Unilever and P&G both hit by US lawsuits alleging deceptive deodorant packaging
The two plaintiffs were filed in New York state but in different courts by different individuals, but basically state the same thing and are also represented by the same attorney C.K. Lee of Lee Litigation Group.
The first class action complaint was filed against Procter & Gamble Co. in Eastern District Court of New York by Desta Tjokronolo and John Doe on the 23rd of September and claims to be an action against ‘deceptive and otherwise improper business practice.
The action targets the Gillette Odor Shield Invisible Solid, Old Spice High Endurance Invisible Solid and Old Spice Classic anti-perspirants and deodorants, specifying all the different packaging sizes and fragrances available in each line.
'Buying more than what is actually sold'
It also specifies that: “The size of the container in comparison to the actual deodorant stick makes it appear to the reasonable consumer that they are buying more than what is actually being sold.”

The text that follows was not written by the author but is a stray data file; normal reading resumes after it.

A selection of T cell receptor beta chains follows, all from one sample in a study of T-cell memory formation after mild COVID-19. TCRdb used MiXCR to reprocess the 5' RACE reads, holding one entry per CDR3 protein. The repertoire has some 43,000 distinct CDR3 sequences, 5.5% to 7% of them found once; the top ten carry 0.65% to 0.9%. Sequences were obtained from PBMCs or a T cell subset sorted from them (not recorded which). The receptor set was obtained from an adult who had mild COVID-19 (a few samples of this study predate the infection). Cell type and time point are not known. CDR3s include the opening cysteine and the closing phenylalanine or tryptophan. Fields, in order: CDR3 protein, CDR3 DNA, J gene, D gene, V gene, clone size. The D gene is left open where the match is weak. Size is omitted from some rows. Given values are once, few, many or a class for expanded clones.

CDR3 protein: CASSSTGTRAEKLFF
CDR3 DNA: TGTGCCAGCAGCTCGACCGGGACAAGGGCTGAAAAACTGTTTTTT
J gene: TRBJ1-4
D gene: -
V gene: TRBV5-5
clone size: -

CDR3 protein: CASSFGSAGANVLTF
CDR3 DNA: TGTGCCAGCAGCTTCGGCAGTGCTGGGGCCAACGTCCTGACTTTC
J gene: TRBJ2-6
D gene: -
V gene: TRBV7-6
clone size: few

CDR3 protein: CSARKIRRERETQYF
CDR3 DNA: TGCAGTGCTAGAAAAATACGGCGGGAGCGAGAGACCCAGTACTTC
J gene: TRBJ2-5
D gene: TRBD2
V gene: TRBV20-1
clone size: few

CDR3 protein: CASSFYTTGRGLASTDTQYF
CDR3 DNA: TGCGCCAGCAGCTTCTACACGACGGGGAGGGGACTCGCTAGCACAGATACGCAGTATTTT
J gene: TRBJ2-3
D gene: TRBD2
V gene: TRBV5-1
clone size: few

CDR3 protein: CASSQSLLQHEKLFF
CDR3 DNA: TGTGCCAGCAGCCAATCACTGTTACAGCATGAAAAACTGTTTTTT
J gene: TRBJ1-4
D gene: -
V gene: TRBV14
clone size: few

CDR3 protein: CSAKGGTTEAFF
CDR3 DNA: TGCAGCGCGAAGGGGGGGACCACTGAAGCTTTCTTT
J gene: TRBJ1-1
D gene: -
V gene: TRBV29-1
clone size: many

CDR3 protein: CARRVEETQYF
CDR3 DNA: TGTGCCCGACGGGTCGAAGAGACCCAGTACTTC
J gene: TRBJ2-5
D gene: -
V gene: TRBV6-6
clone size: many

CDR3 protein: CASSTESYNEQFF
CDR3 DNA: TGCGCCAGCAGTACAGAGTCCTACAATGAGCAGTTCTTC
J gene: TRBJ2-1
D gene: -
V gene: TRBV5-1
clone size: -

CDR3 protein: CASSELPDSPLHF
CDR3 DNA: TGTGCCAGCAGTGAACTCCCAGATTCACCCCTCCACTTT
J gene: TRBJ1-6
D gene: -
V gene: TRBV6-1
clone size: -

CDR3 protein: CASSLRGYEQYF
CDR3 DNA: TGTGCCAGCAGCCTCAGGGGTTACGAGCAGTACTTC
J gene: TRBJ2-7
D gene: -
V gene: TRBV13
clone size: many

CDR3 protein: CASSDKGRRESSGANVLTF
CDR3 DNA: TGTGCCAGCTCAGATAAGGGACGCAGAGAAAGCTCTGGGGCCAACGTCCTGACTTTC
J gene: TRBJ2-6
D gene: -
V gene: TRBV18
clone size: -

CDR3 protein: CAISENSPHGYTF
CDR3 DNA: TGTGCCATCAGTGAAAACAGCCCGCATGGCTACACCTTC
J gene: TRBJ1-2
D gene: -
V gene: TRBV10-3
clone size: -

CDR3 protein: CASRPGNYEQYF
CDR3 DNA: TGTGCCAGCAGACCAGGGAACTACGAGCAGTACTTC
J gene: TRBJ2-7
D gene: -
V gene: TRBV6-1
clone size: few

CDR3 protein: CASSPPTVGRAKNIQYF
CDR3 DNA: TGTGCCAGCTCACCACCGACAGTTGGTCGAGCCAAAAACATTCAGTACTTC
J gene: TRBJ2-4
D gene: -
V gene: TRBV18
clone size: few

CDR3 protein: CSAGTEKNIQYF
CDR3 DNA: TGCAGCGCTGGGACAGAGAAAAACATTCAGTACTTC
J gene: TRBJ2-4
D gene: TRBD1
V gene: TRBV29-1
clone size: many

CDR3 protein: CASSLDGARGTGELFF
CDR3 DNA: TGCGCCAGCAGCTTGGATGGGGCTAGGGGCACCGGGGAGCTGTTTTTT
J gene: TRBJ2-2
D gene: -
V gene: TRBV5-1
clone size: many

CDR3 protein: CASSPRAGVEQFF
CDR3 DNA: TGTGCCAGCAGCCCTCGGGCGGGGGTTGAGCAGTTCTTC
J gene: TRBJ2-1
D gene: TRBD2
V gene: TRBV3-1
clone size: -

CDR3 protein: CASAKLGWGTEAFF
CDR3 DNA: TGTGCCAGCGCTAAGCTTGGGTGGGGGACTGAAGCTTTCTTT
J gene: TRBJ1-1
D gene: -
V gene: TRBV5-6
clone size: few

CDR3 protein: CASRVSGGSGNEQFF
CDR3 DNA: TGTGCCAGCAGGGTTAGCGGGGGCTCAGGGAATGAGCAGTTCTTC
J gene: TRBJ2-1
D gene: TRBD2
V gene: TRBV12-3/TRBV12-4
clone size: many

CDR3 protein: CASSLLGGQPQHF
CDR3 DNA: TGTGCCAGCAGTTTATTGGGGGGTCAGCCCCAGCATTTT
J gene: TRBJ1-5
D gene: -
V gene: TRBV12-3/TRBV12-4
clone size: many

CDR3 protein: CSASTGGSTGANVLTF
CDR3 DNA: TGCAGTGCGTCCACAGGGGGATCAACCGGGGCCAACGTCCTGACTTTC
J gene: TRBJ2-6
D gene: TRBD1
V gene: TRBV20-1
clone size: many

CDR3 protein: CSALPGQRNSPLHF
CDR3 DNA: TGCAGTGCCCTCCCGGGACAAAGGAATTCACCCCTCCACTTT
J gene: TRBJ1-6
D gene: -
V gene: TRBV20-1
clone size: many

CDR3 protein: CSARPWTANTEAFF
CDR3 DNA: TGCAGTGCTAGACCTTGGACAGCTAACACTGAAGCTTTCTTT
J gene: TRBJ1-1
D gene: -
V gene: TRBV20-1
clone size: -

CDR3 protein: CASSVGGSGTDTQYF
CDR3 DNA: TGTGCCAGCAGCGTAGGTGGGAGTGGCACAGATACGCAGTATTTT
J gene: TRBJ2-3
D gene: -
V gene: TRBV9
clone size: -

As an example, the action refers to the 2.6 ounce product, which is sold in a container measuring 5.25 inches x 2.5 inches, while the actual deodorant stick is 2.5 inches x 2.25 inches.
The action against Unilever was filed in the names of Timba Bimont and John Doe at the District Court of Southern District, New York, on September 24th.
Three inches of slack-fill
It specifies the Degree Dry Protection and Axe Gold Temptation anti-perspirants and deodorants, while also stipulating the packaging sizes and fragrances.
Very similar to the P&G product cited in the other action, it uses a 2.7 ounce product to highlight that the packaging measures 5.75 inches X 2.75 inches, when the actual deodorant stick measures 2.5 inches x 3 inches, pointing out that there is nearly 3 inches of slack-fill.
Both actions state that the defendants violated federal and state laws and regulations designed to protect consumers against deceptive and fraudulent trading and false advertising, and ultimately that consumers are paying a higher price for less actual product.